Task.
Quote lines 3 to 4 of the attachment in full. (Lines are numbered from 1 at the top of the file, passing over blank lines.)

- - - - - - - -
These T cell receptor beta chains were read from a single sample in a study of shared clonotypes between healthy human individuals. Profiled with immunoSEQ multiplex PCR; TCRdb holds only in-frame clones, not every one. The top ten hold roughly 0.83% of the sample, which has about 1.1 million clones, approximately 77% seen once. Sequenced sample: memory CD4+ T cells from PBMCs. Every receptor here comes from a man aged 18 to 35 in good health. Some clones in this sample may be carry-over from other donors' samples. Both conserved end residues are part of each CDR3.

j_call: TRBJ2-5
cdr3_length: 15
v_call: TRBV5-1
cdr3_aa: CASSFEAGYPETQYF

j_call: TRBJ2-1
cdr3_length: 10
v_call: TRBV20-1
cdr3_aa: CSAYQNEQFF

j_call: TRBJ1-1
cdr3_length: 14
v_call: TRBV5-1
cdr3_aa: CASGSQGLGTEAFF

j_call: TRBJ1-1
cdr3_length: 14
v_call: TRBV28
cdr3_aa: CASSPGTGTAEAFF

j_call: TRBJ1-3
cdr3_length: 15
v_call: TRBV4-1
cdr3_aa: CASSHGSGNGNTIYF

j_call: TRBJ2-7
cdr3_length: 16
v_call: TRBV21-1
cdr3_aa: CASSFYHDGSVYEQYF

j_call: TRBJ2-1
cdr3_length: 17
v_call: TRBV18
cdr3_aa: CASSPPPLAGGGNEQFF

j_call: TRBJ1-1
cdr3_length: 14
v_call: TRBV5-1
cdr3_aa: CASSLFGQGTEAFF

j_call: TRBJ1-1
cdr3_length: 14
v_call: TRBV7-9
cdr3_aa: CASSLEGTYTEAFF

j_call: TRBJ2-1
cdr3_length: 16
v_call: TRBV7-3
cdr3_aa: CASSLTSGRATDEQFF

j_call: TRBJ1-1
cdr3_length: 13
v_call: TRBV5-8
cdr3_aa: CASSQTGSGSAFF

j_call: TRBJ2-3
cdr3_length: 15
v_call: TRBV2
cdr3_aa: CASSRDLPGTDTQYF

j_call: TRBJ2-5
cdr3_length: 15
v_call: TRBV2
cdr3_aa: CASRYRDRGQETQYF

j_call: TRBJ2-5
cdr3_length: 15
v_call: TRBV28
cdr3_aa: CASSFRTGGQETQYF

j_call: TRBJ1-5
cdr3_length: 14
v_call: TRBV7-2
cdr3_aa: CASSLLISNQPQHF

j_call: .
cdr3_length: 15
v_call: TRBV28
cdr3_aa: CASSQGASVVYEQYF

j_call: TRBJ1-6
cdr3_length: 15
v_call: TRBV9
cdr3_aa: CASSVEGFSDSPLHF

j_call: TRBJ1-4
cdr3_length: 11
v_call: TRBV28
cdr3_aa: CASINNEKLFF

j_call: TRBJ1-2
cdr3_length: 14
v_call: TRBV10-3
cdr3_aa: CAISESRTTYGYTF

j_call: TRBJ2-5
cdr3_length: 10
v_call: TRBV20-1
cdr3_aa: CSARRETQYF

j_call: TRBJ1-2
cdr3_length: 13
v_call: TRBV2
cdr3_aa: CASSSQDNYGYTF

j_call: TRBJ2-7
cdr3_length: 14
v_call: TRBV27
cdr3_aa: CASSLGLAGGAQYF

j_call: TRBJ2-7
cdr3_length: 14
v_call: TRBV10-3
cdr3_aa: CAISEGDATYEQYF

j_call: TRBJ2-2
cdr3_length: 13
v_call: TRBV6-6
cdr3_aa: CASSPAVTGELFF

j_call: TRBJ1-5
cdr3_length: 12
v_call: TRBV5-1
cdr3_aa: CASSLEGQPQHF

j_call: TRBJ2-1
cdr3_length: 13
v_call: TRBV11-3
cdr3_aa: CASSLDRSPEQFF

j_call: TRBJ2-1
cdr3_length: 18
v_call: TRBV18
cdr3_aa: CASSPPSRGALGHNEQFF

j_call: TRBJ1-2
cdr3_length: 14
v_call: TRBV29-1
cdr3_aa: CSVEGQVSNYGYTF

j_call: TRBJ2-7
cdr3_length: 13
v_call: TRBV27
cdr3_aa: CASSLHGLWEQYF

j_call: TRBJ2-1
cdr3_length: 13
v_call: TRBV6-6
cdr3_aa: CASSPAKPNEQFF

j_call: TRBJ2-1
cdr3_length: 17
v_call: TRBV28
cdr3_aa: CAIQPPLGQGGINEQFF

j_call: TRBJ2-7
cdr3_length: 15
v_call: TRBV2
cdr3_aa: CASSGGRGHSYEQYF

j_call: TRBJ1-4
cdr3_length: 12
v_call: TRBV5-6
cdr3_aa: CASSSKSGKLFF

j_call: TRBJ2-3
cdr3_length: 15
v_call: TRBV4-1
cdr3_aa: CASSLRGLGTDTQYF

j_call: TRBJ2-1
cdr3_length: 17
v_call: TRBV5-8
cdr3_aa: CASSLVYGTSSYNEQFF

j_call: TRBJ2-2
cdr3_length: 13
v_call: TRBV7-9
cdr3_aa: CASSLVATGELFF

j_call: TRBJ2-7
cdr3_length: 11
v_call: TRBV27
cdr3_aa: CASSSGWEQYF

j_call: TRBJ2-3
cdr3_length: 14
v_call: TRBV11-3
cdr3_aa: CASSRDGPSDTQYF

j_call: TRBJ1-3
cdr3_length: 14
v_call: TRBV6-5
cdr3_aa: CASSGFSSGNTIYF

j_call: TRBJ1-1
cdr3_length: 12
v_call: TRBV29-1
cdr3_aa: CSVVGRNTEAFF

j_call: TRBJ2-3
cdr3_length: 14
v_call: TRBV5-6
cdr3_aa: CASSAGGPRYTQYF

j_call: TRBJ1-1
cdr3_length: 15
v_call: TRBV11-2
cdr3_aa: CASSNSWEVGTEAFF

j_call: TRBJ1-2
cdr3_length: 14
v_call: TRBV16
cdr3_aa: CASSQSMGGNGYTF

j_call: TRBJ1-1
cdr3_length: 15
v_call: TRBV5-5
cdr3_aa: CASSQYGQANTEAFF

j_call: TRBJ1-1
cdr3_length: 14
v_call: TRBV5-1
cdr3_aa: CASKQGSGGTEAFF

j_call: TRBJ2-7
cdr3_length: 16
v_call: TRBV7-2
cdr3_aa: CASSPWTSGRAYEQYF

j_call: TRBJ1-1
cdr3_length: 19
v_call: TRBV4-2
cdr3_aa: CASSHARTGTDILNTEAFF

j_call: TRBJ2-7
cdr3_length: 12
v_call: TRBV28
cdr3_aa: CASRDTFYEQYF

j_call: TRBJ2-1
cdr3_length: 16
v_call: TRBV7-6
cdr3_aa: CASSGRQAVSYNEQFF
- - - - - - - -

cdr3_length: 15
v_call: TRBV5-1